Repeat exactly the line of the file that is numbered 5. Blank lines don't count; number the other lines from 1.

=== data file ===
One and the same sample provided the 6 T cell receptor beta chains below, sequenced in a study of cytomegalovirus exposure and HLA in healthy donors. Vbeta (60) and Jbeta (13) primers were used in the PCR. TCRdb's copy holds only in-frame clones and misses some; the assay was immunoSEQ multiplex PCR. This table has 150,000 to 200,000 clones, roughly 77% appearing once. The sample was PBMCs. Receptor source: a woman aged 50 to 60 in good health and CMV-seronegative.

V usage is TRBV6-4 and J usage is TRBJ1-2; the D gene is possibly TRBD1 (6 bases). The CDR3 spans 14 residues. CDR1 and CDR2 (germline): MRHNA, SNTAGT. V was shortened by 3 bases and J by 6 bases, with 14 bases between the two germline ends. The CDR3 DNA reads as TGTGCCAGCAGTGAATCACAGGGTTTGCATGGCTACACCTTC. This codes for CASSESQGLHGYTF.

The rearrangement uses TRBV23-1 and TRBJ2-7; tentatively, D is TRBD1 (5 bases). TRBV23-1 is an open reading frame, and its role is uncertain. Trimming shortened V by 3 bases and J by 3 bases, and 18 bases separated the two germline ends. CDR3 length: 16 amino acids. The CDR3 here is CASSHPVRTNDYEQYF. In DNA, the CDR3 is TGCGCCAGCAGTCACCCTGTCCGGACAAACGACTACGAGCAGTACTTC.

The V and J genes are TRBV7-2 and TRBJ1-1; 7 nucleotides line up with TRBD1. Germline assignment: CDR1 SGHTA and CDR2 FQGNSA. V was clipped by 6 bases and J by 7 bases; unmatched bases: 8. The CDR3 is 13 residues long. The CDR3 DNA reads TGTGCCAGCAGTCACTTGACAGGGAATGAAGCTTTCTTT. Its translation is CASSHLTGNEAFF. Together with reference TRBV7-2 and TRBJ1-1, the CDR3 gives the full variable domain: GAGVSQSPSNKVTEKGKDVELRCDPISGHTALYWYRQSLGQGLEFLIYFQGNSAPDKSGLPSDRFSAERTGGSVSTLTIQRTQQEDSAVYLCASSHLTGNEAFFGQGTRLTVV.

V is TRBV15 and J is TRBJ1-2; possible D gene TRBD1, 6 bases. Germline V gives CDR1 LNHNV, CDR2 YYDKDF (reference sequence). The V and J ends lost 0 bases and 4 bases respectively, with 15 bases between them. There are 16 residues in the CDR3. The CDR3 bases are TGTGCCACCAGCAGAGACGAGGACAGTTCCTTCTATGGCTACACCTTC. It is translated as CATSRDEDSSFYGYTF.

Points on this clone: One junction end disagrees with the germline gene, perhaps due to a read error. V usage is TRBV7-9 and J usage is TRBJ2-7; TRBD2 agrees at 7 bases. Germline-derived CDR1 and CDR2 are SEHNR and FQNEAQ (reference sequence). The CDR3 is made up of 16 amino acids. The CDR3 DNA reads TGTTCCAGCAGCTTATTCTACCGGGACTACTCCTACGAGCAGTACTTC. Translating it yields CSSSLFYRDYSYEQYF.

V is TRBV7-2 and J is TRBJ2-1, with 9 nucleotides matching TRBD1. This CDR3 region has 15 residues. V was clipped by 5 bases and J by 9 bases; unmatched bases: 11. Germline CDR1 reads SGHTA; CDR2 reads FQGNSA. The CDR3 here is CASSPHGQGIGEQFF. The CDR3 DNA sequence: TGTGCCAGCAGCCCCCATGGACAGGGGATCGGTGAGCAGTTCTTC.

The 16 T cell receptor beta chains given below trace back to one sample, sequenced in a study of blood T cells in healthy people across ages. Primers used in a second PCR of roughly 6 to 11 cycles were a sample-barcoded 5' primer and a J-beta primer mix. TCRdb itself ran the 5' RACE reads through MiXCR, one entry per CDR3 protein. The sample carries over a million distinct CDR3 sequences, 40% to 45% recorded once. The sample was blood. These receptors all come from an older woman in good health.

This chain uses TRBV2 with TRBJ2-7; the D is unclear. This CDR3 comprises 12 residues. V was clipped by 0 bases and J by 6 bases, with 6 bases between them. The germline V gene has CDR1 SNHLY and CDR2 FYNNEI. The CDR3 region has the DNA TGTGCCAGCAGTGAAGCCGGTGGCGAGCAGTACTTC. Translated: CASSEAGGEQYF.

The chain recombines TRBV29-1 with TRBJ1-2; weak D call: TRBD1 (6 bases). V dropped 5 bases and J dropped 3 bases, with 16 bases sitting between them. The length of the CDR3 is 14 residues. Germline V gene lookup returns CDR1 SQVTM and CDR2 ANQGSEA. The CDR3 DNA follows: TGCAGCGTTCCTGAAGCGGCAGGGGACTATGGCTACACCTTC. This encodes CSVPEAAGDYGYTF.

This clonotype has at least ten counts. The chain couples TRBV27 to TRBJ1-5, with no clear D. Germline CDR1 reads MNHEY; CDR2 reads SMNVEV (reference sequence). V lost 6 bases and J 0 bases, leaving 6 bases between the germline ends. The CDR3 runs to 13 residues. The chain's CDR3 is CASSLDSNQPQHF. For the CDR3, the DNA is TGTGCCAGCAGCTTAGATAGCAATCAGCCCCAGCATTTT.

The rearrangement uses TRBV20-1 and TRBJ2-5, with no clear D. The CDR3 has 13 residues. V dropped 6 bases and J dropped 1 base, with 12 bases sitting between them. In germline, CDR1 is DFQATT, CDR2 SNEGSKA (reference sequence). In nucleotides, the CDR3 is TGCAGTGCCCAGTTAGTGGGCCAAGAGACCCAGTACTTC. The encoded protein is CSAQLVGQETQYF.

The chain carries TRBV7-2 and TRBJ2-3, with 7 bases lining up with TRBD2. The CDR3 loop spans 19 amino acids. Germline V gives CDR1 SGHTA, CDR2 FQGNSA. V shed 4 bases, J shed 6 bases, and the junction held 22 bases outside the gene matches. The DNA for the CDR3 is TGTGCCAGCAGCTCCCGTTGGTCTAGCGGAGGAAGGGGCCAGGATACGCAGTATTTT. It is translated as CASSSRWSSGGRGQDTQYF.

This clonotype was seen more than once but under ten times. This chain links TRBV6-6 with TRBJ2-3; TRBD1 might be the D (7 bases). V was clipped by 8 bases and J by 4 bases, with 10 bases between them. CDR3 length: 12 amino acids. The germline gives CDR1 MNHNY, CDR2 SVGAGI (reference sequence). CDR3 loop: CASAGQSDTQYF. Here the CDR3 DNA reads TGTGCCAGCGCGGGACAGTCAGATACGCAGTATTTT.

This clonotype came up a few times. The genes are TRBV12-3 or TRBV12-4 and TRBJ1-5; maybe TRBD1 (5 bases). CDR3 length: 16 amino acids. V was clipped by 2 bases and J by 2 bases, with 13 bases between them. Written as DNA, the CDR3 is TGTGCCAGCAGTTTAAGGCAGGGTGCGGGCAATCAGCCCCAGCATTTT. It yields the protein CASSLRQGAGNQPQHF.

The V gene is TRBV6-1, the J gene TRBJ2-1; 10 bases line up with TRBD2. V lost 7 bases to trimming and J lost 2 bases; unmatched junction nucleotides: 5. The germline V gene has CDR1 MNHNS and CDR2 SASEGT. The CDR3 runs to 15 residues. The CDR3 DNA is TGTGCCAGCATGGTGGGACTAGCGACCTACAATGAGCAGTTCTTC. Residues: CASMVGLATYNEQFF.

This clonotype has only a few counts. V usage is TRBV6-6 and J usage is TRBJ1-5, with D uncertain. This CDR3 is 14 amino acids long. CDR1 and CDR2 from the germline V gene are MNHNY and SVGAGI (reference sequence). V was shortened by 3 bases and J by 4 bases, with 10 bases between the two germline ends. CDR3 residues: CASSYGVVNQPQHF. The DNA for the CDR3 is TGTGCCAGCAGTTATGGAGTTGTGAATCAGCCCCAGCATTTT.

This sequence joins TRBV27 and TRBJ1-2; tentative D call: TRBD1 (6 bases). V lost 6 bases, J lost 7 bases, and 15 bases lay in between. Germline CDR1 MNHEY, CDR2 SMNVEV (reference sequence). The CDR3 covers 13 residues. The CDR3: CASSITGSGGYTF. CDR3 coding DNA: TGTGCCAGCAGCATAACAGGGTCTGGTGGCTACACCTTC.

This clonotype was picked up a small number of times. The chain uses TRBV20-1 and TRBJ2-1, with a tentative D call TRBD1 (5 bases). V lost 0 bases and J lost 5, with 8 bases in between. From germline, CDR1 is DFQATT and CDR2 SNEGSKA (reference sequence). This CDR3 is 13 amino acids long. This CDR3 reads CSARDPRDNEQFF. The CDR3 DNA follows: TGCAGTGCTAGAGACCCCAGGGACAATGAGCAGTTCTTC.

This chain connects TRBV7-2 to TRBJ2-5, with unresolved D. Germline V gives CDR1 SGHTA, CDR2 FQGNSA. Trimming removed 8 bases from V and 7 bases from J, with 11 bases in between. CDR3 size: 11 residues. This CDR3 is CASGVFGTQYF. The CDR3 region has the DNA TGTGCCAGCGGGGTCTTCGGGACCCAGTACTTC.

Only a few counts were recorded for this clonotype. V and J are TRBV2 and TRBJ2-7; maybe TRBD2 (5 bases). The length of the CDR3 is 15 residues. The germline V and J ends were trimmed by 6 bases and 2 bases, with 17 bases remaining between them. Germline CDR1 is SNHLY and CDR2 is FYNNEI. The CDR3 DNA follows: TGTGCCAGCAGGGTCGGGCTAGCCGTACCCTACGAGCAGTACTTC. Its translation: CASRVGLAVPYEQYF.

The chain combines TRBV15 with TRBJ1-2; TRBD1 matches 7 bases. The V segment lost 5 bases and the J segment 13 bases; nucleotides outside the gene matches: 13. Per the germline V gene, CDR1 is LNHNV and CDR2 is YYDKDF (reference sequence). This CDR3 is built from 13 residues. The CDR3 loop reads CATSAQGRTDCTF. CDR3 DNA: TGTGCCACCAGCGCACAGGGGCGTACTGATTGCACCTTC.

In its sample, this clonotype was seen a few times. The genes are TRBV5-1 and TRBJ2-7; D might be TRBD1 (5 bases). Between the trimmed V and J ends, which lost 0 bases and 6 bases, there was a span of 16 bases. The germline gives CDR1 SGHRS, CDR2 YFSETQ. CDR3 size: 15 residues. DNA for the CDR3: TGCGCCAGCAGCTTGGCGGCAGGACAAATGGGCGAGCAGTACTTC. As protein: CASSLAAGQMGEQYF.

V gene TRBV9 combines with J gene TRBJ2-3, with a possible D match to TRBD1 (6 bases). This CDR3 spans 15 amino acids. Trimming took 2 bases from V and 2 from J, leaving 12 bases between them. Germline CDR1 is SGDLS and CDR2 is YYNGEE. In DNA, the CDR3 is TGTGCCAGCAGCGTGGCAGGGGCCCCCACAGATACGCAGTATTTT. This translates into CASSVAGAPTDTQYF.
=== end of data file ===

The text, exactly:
V is TRBV15 and J is TRBJ1-2; possible D gene TRBD1, 6 bases. Germline V gives CDR1 LNHNV, CDR2 YYDKDF (reference sequence). The V and J ends lost 0 bases and 4 bases respectively, with 15 bases between them. There are 16 residues in the CDR3. The CDR3 bases are TGTGCCACCAGCAGAGACGAGGACAGTTCCTTCTATGGCTACACCTTC. It is translated as CATSRDEDSSFYGYTF.